Water: From Macro to Micro
by Milicent McFarland
Happy Summer! It is official. We are in the throes of the growing months and I am waiting, as we all are, for the monsoons to start. Our water tanks are slowly emptying and we are using more system water. We collect roof rainwater and snowmelt year round in above ground tanks that vary in size from 500 gallons to 2,500 gallons. We have a total of four above ground roof collection tanks, at the moment, plus several water barrels. It is remarkable how much water can be collected in even a small rainstorm or snowfall.
We have our garden on drip irrigation and after much fine-tuning of the emitters and run time, it seems that the plants are happy with the amount of moisture they are currently receiving. As the plants increase in size and cukes and tomatoes start setting on, run time will have to be increased to accommodate the moisture needs of the veggies.
We use a combination of laser line (pre-drilled 1/4 inch line with water holes every 6 inches or more), drip soaker hose, and various sizes of emitters. Since we rotate our crop families, every growing season becomes a challenge to find the best layout for most efficient delivery of water. One problem we have encountered with the drip soaker hose is that it can fill up with minerals from our alkaline water and then not drip water properly. Wiping a soaker hose with vinegar may help a bit. The key is monitoring how the plants are doing on a daily basis.
WARNING: be aware of our gnawing critter neighbors. They love to chew on the water lines and leaks can develop due to their search for water. It helps to bury lines whenever you can.
We are also working on a drip system for the back yard trees and shrubs. As hot and as windy as it is here in Eldorado, we cannot keep up with their drying effects with hand watering or hoses. Plus, having drippers right at the root zone will ensure better application and less evaporation.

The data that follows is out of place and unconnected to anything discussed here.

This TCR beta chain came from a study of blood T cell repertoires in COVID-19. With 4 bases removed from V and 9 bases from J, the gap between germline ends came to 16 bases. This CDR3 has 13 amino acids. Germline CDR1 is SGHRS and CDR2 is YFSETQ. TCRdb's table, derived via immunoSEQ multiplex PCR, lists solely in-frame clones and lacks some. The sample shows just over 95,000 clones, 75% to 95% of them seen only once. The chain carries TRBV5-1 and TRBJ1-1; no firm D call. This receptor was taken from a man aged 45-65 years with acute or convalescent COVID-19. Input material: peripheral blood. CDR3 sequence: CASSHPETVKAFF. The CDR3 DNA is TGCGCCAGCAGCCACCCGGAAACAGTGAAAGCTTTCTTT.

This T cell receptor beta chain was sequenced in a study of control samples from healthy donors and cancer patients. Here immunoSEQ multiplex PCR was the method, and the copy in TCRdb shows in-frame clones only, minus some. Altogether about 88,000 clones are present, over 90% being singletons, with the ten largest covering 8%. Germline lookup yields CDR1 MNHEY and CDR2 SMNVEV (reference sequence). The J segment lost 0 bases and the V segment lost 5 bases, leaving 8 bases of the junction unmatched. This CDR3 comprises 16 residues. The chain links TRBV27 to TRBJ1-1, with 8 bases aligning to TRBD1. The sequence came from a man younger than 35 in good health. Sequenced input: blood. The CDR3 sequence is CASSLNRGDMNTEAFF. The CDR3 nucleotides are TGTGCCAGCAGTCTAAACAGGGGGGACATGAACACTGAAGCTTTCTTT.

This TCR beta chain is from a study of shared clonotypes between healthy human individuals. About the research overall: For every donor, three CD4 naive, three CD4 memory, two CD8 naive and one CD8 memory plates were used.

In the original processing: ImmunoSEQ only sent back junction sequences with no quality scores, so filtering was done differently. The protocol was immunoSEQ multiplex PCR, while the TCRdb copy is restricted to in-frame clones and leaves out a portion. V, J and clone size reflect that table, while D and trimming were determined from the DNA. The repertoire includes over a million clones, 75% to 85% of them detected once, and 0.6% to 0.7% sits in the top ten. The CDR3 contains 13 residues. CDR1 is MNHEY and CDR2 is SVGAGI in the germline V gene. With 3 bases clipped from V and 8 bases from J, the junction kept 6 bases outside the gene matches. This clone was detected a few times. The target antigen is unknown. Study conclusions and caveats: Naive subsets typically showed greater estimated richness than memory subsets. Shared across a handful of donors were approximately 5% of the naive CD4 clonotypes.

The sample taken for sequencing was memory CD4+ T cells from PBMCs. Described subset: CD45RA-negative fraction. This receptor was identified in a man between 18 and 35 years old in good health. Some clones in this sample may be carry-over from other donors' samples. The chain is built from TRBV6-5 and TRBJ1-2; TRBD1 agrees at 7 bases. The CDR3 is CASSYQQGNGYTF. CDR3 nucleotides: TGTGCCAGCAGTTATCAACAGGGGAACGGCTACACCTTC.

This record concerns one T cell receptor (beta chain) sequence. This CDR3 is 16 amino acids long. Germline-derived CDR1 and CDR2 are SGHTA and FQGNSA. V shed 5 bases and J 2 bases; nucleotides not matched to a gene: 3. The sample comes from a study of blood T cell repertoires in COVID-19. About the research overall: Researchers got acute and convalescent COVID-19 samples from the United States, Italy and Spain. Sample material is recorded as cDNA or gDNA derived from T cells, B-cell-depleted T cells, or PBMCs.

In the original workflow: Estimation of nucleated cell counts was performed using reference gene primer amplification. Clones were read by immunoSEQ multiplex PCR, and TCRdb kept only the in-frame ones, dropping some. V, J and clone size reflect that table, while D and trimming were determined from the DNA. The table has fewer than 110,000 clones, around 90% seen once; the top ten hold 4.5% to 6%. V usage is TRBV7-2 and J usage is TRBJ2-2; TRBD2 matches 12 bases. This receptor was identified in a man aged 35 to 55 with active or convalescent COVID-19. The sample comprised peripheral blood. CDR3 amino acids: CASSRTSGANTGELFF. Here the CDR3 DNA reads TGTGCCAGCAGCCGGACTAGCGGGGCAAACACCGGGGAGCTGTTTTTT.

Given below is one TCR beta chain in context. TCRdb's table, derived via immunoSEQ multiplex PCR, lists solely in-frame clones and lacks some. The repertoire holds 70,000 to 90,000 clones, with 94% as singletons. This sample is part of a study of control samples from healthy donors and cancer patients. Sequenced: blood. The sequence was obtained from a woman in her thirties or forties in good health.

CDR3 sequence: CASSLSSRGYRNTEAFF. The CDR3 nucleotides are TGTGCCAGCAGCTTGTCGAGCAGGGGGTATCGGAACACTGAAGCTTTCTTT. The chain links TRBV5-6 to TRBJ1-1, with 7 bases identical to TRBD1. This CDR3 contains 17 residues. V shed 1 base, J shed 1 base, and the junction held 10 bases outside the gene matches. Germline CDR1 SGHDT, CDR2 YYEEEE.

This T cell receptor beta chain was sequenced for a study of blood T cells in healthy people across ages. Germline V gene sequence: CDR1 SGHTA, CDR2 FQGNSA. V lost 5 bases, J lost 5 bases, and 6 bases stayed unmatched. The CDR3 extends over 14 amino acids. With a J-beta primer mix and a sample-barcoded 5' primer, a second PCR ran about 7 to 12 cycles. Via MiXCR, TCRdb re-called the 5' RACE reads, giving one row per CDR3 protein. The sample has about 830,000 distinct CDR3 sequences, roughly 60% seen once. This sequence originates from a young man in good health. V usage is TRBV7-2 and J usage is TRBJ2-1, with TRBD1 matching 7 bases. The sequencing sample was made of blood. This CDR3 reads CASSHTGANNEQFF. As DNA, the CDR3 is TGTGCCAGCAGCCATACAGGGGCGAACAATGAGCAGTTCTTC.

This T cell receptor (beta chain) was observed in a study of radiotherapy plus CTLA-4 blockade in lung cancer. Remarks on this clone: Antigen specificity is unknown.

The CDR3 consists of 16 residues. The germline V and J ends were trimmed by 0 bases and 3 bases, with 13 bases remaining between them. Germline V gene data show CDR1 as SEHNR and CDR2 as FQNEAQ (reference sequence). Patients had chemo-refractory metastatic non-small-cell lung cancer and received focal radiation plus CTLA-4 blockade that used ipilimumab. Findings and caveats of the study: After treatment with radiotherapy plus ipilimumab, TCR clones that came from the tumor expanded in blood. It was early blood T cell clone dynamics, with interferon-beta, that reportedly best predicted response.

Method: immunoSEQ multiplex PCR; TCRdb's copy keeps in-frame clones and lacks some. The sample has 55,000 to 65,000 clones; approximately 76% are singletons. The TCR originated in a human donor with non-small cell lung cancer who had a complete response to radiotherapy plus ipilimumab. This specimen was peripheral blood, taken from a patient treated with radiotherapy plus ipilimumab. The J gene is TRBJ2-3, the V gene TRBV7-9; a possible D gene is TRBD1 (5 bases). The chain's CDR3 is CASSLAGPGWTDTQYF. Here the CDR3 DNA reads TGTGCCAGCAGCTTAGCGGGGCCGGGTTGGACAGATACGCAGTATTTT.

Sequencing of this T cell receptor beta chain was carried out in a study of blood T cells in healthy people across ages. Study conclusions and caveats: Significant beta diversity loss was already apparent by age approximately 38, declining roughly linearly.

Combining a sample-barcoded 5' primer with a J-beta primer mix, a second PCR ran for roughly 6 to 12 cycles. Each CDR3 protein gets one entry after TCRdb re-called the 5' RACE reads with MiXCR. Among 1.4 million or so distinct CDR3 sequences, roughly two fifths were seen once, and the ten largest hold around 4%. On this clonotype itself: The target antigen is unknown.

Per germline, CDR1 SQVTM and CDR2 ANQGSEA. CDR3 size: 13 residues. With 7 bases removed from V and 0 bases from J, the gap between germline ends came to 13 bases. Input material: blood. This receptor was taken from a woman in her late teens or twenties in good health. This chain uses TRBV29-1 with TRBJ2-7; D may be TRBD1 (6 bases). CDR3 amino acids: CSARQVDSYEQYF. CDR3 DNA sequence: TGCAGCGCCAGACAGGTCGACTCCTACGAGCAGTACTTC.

As a transplant to this area from the Midwest with its relatively abundant rainfalls, I have had to adjust. New Mexico receives 10 to 28 inches of precipitation per year, depending upon your elevation. Compared to Indiana, with almost 43 inches of annual precipitation, or Illinois, with 39 inches, NM is a desert.
In addition to getting water as close to the root zone of plants as possible, enrich the soil. Adding compost and mulching help to enrich soil to increase water-holding capabilities. We love adding the horse manure from our local stables to our raised beds in the garden. It improves the tilth, or oxygen holding abilities of the soil. Consequently, the soil is looser and supportive of plant growth. I grew the best carrots last year because of the well composted horse manure I added to one bed!
Conserve water. It is a vital nutrient.
by Milicent McFarland
My irises have been amazing. Colors that I had forgotten I had planted or have not seen in a season or two have bloomed continuously. It could be all the snow that lay on them so long this past winter. I really thought the snow might suffocate them, but the opposite seems to be true.
I also have poppies coming back as well as some perennials I planted last season for the first time, including native Butterflyweed (Asclepias tuberosa). This is a special food for the Monarchs. Last year, they never got to bloom as I direct seeded them outside in May. With any luck they will be feeding butterflies later this summer. The flower is bright orange and very showy.
Another butterfly plant is Agastache, Hummingbird Mint, or Hyssop (Agastache sp.). I have had great luck, as they seem to withstand marauding critters. They come in a variety of scents and colors and do provide food for the hummingbirds I try to draw to my yard. Their color palette ranges from pinks to purple to oranges, with names like “Bubblegum” and “Licorice Mint”. They are becoming one of my favorites.
Penstemons are another plant that I have come to love. Palmer’s Penstemon (Penstemon palmeri) is spreading all over my yard, especially in areas that may be getting a smattering of water. It is a very prolific plant and is used along many of our NM highways.
I also have a tall blue Beardtongue penstemon (Penstemon strictus), which gets chewed, to the ground every winter by rabbits only to rise up again come June. I grow it with a fiery red variety that flourishes with no care. In general, all penstemon varieties are considered xeric, preferring little additional water or fertilizer. Mine thrive with neglect.